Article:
Graduation can be a scary yet exciting time for anyone, but when worldwide disruption is derailing your plans for life after school, there’s good news. You can take steps after graduation that could help you get started on the best path possible despite everything currently happening. Here are a few things you can do.
Consider Remote Employment
You may be the most well adjusted to remote employment of anyone currently in the workforce. If you aren’t sure what that entails, it’s time to expand your horizons to include jobs and internships that can happen online.
Now is the time to leverage your connections. Consider your professors, family, and friends. Ask around for who might be hiring for their remote workforce. You might also think about offering to work remotely at first and transition into the office later if circumstances change.
Now is the time to learn to network as well, although in very different ways than what may have been the norm in the past. Take advantage of everything available to you to make those invaluable connections.
Consider Continuing Education
Traditional graduate programs may not be recruiting so late in the year, but that shouldn’t stop you from seeking other opportunities. Maybe now is the time to take that coding boot camp you’ve been eyeing or look into a course on UX design to brush up your skills.
Free courses also happen every day on the internet, and the more you’re able to keep yourself fresh and on your toes, the better you’ll fare when employment does come along. Plus, those skills could be just what a future employer is looking for in your field. And, you may be able to defer your student loans by enrolling in more university courses in the meantime.
Take Care of Yourself
There’s nothing wrong with a little binge-watching or late-night snacks to relieve stress, but it’s important not to go too far down that road. Taking care of yourself keeps you sharp and ready to take advantage of opportunities you may encounter along the way.
This includes setting reminders to do adult things like pay your bills or order your groceries. It can also mean finding a few staple, healthy breakfasts you like or learning to cook a little healthier overall. Drink water and get a good night’s sleep each night. These small steps add up to something big.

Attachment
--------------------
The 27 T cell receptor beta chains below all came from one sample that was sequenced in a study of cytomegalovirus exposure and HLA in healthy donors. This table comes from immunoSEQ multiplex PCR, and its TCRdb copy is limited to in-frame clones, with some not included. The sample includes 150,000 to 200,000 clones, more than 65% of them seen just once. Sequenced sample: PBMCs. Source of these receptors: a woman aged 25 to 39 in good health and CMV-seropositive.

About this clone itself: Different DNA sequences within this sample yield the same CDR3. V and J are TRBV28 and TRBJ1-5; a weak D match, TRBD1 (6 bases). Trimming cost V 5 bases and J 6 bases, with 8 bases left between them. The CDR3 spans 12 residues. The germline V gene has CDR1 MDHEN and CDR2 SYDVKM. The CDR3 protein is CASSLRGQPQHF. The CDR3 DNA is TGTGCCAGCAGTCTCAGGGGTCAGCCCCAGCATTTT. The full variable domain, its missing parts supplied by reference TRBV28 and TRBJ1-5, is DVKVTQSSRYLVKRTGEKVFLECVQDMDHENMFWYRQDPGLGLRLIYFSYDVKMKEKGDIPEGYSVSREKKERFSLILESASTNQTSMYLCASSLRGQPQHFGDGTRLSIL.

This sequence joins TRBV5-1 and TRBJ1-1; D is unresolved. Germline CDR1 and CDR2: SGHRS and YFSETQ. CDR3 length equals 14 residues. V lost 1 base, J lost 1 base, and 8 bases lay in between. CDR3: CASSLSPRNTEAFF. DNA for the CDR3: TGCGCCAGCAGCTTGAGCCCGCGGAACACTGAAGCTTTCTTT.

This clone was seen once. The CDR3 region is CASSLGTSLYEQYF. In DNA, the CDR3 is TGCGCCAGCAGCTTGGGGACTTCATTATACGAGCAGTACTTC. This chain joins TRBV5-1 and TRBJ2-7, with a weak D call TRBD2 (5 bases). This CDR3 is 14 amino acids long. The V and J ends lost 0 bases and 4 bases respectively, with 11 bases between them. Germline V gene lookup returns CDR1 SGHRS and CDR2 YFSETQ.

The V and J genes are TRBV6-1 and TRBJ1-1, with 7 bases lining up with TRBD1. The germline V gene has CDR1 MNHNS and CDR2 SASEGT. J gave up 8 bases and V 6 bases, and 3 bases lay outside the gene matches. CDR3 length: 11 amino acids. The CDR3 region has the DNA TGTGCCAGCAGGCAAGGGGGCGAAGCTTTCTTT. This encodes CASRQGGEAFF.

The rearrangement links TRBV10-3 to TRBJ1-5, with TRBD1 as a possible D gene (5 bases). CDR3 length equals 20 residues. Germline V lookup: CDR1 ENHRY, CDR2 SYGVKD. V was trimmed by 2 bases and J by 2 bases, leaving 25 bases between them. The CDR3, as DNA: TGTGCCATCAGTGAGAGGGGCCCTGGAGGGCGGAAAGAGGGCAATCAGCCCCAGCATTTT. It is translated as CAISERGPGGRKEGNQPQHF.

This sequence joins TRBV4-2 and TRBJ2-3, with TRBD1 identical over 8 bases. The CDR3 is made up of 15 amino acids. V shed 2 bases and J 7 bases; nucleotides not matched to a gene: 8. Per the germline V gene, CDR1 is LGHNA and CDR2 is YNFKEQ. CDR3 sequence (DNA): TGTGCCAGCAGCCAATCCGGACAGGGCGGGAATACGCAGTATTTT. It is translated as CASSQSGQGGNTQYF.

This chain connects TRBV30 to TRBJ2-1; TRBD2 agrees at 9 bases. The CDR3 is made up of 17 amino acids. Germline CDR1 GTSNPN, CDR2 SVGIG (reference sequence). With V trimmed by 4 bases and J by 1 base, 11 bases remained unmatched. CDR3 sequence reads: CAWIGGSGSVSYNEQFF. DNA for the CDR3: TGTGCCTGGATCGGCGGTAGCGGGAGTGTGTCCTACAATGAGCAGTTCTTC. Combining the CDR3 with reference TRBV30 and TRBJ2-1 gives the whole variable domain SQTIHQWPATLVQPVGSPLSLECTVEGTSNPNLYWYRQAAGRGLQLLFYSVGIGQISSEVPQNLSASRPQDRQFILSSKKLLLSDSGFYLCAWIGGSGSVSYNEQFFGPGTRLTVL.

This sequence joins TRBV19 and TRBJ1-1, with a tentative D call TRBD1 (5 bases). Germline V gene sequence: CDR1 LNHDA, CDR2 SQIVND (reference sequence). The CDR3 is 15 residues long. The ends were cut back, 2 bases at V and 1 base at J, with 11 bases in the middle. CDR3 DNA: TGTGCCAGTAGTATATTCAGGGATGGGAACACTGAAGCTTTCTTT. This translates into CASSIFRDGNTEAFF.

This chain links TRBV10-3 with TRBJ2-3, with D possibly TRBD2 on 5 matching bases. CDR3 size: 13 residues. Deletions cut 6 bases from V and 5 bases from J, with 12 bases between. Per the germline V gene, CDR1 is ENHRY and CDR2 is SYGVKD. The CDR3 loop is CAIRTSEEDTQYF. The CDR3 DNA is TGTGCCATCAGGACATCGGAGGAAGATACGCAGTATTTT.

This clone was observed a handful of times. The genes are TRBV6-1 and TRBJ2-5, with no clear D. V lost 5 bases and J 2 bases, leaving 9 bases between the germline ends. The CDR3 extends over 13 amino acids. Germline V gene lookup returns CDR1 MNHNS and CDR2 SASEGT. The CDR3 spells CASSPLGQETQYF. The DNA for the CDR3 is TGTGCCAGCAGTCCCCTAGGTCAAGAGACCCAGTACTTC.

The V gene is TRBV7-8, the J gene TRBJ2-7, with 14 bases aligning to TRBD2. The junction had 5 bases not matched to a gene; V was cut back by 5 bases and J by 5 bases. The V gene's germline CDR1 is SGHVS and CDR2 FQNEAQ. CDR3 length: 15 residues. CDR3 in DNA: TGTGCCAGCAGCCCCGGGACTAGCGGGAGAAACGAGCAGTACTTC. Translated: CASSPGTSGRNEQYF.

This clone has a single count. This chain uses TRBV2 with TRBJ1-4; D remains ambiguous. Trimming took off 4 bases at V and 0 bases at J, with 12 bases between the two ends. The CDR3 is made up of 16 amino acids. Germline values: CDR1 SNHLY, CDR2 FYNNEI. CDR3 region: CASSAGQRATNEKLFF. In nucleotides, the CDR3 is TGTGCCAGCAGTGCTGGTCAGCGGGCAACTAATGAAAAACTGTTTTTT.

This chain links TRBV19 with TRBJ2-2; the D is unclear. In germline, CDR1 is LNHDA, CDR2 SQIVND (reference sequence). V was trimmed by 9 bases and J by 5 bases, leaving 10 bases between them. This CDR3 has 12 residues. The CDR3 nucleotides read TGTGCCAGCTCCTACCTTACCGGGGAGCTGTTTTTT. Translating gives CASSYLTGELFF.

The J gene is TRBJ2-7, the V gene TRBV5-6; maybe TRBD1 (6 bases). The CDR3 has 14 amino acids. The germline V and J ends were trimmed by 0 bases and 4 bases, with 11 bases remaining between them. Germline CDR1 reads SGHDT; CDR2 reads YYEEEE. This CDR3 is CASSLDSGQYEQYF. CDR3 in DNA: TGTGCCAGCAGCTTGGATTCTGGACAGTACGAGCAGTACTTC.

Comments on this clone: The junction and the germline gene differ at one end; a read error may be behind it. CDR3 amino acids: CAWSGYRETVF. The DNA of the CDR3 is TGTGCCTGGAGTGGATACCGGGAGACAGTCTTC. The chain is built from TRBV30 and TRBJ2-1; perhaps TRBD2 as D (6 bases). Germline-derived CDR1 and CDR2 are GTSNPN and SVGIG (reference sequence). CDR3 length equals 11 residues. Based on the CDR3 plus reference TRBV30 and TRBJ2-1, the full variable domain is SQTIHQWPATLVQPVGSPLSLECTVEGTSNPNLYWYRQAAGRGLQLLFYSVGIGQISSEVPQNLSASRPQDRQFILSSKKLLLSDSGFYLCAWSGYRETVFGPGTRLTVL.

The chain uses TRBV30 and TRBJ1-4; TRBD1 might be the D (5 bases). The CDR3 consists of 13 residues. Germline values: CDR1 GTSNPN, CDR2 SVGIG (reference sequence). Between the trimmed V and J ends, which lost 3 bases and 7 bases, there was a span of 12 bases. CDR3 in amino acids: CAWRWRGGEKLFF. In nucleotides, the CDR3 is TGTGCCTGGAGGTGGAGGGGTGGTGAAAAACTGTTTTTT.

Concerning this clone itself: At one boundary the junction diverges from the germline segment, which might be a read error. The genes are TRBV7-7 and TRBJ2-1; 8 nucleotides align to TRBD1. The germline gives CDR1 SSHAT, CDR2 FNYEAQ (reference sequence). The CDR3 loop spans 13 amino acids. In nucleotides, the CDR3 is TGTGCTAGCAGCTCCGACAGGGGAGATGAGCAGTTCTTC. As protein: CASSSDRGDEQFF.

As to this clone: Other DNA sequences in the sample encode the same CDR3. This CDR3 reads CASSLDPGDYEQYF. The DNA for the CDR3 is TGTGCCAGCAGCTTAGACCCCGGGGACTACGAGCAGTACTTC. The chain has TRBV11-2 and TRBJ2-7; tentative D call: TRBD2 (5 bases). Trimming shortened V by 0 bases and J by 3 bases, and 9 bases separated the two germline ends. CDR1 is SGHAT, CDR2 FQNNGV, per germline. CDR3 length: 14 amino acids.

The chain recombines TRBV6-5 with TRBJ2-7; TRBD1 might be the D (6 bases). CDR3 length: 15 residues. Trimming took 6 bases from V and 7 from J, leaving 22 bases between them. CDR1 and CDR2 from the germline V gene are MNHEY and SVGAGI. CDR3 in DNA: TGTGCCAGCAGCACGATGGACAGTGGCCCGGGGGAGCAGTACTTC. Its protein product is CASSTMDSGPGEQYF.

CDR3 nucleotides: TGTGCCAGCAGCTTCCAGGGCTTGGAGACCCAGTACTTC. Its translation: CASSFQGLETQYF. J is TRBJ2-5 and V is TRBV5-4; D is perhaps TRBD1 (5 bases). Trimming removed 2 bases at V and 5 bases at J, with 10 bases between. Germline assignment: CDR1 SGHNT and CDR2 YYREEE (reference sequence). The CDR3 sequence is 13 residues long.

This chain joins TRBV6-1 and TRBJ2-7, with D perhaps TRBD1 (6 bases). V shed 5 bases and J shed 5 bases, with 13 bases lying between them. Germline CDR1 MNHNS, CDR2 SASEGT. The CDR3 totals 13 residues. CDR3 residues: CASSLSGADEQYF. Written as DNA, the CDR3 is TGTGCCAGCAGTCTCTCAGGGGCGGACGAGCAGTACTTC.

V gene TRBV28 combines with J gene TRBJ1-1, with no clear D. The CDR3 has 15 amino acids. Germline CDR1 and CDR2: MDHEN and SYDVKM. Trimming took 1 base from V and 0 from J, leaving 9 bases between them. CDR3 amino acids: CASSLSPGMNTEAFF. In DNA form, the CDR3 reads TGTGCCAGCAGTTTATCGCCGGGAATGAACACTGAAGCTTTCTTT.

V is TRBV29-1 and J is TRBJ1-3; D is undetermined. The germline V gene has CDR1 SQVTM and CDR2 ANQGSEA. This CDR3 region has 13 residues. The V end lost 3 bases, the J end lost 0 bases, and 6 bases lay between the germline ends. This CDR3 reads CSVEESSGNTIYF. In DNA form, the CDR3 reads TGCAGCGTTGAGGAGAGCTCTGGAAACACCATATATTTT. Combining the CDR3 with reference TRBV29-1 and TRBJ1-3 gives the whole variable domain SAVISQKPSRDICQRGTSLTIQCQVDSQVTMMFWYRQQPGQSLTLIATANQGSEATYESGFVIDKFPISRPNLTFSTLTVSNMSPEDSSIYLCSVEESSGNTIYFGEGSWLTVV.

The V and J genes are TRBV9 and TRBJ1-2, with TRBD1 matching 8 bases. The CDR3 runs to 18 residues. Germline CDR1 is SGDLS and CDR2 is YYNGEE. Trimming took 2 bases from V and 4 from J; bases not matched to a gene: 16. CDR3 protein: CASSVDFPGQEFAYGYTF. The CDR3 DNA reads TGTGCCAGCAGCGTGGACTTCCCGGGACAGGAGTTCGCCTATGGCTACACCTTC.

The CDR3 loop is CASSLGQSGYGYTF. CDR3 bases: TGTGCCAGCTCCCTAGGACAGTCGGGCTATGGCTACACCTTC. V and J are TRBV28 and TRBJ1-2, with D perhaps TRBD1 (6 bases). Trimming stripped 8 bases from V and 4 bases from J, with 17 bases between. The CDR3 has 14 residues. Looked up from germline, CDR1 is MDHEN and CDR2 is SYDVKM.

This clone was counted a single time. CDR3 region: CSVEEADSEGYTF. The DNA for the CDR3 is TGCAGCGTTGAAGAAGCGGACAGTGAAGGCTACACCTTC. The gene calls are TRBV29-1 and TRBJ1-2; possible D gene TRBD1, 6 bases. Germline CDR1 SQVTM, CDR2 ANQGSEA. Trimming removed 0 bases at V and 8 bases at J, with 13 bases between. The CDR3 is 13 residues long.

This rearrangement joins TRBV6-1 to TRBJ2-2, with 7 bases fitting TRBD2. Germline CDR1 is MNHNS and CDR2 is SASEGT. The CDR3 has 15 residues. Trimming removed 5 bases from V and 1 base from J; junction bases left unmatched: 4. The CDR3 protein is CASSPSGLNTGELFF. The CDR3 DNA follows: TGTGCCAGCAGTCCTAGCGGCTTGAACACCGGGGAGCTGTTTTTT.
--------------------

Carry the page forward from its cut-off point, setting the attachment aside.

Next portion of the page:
Life is very different as an adult who has to survive outside of college. You can’t arrange your schedule the way you’d like, and it may be harder to make friends. However, this is your chance to get yourself into some good habits that can pay off later.
Set up your checking and your savings accounts if you haven’t already. Make a plan to save for emergencies. Begin to think about what you can afford for your apartment, and if you’ll live alone. You may also have to relocate for a job, so whatever money may be coming in, now is the time to buckle down and save.
If you don’t have any money coming in right now, that’s ok too. Maybe you’re still living with your parents until you get settled. You could decide to take on some responsibilities around your house (laundry!) so that you have better habits if the time comes to strike out on your own.
There’s a good chance that everything you thought you knew about the real world has gone up in smoke. That’s ok because even in good circumstances, there’s a definite learning curve that happens during the transition from graduation to the real world, so be prepared.
You may have to consider employment in ways that you hadn’t imagined. All work experience is valid, so be open to trying things you didn’t exactly plan for. You might also be open to moving across the country for a job or even starting your own business.
But What If I’m a High School Graduate?
There’s still a chance colleges will be open in the fall, but you should consider now the possibility of remote classes. Now is the time to invest in the right equipment if you can or find ways that ensure that your technology doesn’t hinder your learning. Reach out to your university to find out the current plan.
If you’re able to enter the workforce during the summer, this could be a good time for you to begin saving money for the fall. If you can’t, take some of the advice above and begin to take a course or two in a discipline you’re interested in. This could pay off when you do enter college, and you have a head start.
Take the First Step
No matter the circumstances, there’s always going to be something you can do to get started on the right path. You aren’t the first person to try to enter adulthood during uncertain times, and you certainly won’t be the last.
The biggest thing to remember is that you can find a way to start adulthood, but it may not look exactly like what you imagined. Just be flexible and look for excellent opportunities when they come around.
While some studies suggest that entering the workforce or graduating from high school during a recession has long-lasting effects, the only thing you can do is take control where you can and make connections where you can. It’s your future, so be proactive!